In March and April 1991, the various defendants moved the district court for the Eastern District of Michigan to enforce the voluntary dismissal in Miller's two actions. On May 19, 1991, the Michigan district court, presided over by Judge Cohn and Judge Friedman, granted the defendants' request. The court found that the amendment to plaintiffs' notice of voluntary dismissal was "ineffective to undo the dismissals occasioned by the ... Notice of Voluntary Dismissal." Significantly, Judge Cohn and Judge Friedman made the dismissal determination acting in their capacity as judges of the Eastern District of Michigan, not as judges of the Northern District of Ohio.
Later, on the same afternoon that it enforced the voluntary dismissals, the Michigan court ruled that the original transfer of the clustered cases from Ohio violated the requirements of 28 U.S.C. § 1404(a). Apparently, there was insufficient personal jurisdiction in Michigan over several parties to the clustered actions. The Michigan court could only order the re-transfer of the clustered cases back to the Ohio court. Miller's two cases, which had been dismissed by the court moments earlier, were included on the re-transfer list that accompanied the court's re-transfer order. Shortly thereafter, and also that same day, Chief Judge Lambros of the Northern District of Ohio assigned all of the forty-odd re-transferred cases to Judge Cohn and Judge Friedman in their designated capacity to sit in the Northern District of Ohio to hear asbestos cases.
The events of May 19, 1991, represent the second and third mistakes in the handling of these two cases. First, the Michigan court lacked authority to enforce the dismissal of Miller's two cases. Second, the Michigan court clearly made a mistake when it ordered the re-transfer of Miller's cases back to the Ohio district court. Only moments earlier, the Michigan court had already dismissed both of Miller's actions--although incorrectly--so the re-transfer order can only be deemed as unintentional and a mistake.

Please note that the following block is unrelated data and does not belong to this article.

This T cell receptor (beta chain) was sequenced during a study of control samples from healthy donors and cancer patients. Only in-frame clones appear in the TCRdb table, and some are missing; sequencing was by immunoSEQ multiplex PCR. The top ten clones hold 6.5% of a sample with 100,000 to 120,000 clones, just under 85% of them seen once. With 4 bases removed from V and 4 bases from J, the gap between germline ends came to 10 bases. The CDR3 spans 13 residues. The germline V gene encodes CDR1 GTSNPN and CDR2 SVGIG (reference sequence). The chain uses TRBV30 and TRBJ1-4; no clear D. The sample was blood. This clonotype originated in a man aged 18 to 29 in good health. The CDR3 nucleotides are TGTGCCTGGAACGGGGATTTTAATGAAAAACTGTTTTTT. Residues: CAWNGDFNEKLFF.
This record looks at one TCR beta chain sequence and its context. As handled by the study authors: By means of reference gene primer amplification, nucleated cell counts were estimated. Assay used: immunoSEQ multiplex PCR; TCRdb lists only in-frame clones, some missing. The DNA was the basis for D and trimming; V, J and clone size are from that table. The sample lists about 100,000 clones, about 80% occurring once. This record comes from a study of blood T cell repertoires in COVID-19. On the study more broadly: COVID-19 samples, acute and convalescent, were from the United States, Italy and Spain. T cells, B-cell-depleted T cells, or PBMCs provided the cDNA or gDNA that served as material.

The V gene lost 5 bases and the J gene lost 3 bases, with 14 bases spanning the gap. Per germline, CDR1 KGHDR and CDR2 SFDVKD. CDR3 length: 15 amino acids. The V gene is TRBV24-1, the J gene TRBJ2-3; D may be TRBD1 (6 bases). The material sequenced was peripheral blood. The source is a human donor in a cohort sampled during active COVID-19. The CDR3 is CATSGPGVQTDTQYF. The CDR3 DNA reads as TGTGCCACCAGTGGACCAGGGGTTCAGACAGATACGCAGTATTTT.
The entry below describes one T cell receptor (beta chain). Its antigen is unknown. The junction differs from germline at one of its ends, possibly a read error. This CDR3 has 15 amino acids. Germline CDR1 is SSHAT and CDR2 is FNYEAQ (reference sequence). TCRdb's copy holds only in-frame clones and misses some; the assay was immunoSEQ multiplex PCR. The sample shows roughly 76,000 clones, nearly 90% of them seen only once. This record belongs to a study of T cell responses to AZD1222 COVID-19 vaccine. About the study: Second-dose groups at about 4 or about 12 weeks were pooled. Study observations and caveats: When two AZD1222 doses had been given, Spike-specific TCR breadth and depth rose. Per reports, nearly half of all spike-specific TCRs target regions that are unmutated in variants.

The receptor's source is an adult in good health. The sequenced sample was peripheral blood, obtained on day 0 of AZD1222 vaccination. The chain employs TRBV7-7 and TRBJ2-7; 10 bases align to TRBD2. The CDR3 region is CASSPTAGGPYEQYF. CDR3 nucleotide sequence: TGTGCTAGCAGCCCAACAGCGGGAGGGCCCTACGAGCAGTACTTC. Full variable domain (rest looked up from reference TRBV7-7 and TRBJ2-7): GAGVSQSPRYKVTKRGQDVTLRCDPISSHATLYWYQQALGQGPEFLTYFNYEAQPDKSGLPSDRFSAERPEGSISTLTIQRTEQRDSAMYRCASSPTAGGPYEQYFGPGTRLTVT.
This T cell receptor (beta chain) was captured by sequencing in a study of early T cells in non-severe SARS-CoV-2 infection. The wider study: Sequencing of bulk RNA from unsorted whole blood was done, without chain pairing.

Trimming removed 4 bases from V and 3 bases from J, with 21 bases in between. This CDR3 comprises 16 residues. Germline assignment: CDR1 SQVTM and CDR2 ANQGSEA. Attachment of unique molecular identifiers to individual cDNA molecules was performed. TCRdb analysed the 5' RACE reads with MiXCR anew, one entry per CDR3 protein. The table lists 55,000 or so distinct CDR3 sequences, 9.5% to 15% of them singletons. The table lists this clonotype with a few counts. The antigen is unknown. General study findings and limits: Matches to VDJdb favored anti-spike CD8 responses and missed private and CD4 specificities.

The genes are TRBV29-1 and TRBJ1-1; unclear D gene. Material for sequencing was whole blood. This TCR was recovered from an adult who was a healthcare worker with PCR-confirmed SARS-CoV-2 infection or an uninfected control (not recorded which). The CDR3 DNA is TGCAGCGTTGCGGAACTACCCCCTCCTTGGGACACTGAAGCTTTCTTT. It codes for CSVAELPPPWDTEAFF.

The parties make various arguments as to whether or not the enforcement of the dismissal of these cases by the Eastern District of Michigan was proper. Although there is a paucity of caselaw on point, this problem may be sensibly resolved by analyzing the matter from the moment where the first mistake occurred. The first mistake occurred when the Ohio district court initially transferred Miller's two cases, along with the clustered cases, to the Eastern District of Michigan. Because the Ohio court never affirmatively ruled that the two cases were revived by the amendment to the notice of voluntary dismissal, the two cases cannot be considered properly reinstated merely by their inclusion on the transfer list. Until the parties consult the Ohio court that ordered the initial transfer, the status of both of Miller's cases is unresolved. Consequently, until the original mistake is rectified, all that has flowed from this first mistake is irrelevant and neither case can now be considered properly before this court.
The enforcement of the voluntary dismissal by the United States District Court for the Eastern District of Michigan is vacated. Because the court had no jurisdiction to dispose of this matter, no further action will be taken with regard to these cases until the United States District Court for the Northern District of Ohio has resolved the effect, if any, of plaintiffs' amendment to the notice of voluntary dismissal.